Should companies be built to last or to sell? Well, it would be righteous to believe in former or practical if your ecosystem is mature. But in India the runway to highly regulated public listing that can take minimum of 10 years has given way to the strategic or secondary sale as the de facto exit route. So, that’s by chance not by choice.
IPO is the best exit option for any company, however the mergers and acquisitions (M&A) market starts getting ignited when going public becomes an option for the company. In the recently held acquisition of nine-year old San Francisco-based applications management company AppDynamics by technology behemoth Cisco for a jaw-dropping $3.7 billion, AppDynamics could have been listed at around $2 billion. And this deal happened right before its IPO.
“If IPO is not an exit option then the company’s price gets depressed in the M&A market. Google and Facebook can keep fighting with its competitors but the moment they see their competitor going public after which it will be independent, that’s when the M&A market picks up,” says Avnish Bajaj, Founder and MD, Matrix Partners India.
The good part is that in IPO the entrepreneur and investors are not dependent on a single buyer. “For me the next biggest evolution of that needs to happen is for Indian companies to become large scale enough to go public,” envisions Bajaj. Matrix portfolio companies believes Bajaj such as Quikr, Practo, Ola, Mswipe, Dailyhunt have achieved scale to list themselves in few years.
Going public, however, often is a case-to-case subject. There are times when private markets are ahead of public markets and vice versa. If public markets can give better valuation then going for IPO is the obvious choice. In case, private markets run ahead and companies are better off capitalizing their value there then acquisitions makes more sense. At the end, it is more about value maximization.
“In India, companies take a bit longer to mature to be IPO ready. Consequently, for early stage investors in most cases acquisitions seem quicker and bit simpler opportunities for exit. For IPO, there are a lot of regulatory requirements and market attractiveness and thus it adds few more years to the exit that investor seeks,” opines Kumar Shiralagi, Managing Director, Kalaari Capital.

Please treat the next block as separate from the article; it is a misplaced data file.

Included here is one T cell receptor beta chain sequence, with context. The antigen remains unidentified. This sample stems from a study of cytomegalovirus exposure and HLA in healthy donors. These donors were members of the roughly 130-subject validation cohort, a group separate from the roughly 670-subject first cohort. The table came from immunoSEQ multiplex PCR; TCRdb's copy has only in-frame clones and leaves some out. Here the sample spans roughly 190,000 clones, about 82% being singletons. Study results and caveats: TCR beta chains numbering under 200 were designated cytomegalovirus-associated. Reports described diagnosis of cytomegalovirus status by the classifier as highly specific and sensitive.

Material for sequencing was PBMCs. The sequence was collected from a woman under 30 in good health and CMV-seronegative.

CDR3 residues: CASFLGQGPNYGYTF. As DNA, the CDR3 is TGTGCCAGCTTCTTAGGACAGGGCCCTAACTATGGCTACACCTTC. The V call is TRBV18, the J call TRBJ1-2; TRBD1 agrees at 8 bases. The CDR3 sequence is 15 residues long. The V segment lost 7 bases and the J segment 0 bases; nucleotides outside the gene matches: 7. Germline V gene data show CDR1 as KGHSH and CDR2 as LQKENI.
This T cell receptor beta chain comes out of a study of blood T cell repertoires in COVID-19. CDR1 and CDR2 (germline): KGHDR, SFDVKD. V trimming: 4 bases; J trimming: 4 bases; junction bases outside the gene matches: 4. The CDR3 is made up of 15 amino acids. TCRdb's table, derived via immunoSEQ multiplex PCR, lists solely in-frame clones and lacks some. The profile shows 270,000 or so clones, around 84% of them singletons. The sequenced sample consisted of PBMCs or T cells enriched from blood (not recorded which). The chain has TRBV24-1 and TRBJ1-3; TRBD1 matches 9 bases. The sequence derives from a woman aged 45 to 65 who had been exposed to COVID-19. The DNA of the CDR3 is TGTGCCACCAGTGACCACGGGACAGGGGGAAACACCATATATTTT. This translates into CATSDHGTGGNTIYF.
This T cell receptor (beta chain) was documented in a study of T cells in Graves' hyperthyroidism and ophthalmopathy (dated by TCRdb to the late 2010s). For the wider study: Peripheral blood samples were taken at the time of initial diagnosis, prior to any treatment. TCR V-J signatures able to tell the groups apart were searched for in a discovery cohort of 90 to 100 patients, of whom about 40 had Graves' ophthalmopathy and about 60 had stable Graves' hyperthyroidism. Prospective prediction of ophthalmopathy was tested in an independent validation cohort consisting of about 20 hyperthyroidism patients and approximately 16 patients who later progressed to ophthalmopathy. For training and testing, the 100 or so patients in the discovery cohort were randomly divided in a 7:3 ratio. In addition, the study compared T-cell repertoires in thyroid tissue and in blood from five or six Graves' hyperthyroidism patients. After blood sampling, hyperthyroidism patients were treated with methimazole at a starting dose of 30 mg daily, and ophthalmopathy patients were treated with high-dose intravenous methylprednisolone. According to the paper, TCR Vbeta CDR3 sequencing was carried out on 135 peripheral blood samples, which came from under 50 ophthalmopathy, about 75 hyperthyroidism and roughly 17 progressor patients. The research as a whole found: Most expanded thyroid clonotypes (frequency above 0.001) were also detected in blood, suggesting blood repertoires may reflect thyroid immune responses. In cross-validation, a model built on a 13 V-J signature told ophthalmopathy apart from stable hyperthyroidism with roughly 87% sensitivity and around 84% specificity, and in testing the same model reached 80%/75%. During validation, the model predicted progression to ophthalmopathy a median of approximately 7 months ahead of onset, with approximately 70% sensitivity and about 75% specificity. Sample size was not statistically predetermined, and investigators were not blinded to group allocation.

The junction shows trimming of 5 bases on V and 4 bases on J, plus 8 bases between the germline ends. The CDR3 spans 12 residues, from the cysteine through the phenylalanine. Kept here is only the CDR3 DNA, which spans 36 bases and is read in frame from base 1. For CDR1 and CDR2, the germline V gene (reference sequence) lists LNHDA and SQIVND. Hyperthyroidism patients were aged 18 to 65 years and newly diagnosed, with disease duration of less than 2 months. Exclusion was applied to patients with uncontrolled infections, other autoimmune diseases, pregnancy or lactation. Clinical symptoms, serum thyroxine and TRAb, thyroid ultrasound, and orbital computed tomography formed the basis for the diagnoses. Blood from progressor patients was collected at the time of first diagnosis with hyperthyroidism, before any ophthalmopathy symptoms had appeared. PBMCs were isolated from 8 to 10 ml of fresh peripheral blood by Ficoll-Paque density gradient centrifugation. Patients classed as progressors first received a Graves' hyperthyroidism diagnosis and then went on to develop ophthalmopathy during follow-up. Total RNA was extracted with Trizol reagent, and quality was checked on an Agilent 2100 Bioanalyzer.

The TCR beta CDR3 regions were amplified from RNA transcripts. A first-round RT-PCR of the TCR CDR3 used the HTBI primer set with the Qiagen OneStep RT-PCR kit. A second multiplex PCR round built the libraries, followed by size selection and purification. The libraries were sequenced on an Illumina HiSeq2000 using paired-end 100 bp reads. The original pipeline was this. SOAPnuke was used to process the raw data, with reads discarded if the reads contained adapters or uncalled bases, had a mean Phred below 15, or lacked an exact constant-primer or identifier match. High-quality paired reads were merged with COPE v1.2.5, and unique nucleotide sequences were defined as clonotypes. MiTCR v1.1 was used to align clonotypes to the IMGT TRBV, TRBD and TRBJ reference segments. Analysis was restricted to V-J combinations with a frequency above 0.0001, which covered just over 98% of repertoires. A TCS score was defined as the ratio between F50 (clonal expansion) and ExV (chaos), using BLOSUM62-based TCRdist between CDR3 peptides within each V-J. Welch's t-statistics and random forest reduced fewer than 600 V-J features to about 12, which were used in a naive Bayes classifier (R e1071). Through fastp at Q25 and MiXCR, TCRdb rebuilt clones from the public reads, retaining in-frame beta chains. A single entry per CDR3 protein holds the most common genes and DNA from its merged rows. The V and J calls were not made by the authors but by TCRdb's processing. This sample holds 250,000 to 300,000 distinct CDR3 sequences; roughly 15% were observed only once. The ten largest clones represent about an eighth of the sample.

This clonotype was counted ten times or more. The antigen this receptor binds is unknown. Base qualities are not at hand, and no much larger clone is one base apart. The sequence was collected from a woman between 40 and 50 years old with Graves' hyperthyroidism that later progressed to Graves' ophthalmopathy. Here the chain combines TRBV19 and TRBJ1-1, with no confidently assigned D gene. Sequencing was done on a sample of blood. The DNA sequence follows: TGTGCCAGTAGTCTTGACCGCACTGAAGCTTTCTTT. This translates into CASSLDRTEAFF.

No Surprise if Investors Call the Shots
Nonetheless, in few cases, acquisitions are driven by investors, not entrepreneurs if the company is taking more than stipulated holding time of investors and give them returns or if it is turning to be a distressed asset. But most of the time it is entrepreneurs’ call. “Unless there is a prominent shareholder driving the board agenda, in most cases entrepreneur will drive direction of the company even if he/she has less than 50 per cent ownership. It also relates to going public,” says Sandeep Singhal, Co-founder, Nexus Venture Partners.
But in cases where investors do call the shots is because institutional investors invest someone else money who are limited partners (LPs) and seeks timely returns and not when entrepreneurs want to return. “We inform and even document at the time of investment that we would like to exit in x number of years and we cannot stay whether we like it or not for any period beyond that,” adds Shiralagi. So entrepreneurs shouldn’t be too surprised when investors knock the exit door. “These are natural constraints,” reasons Shiralagi.
Other than the reason that a private or strategic buyer is willing to pay a premium to what the listing price is likely to be that takes away the risk of timing and execution of IPO and effectively locks investors’ gain, there are companies which seem better from private market perspective instead of going public. “There are companies which have seasonal earnings like ice cream business which performs well in summers. If you go public, then there will always be a whiplash. As a public company, the market expects certain predictability to your results that you can forecast, and show growth month-on-month or year-onyear,” explains Singhal.
(This article was first published in the March issue of Entrepreneur Magazine. To subscribe, click here)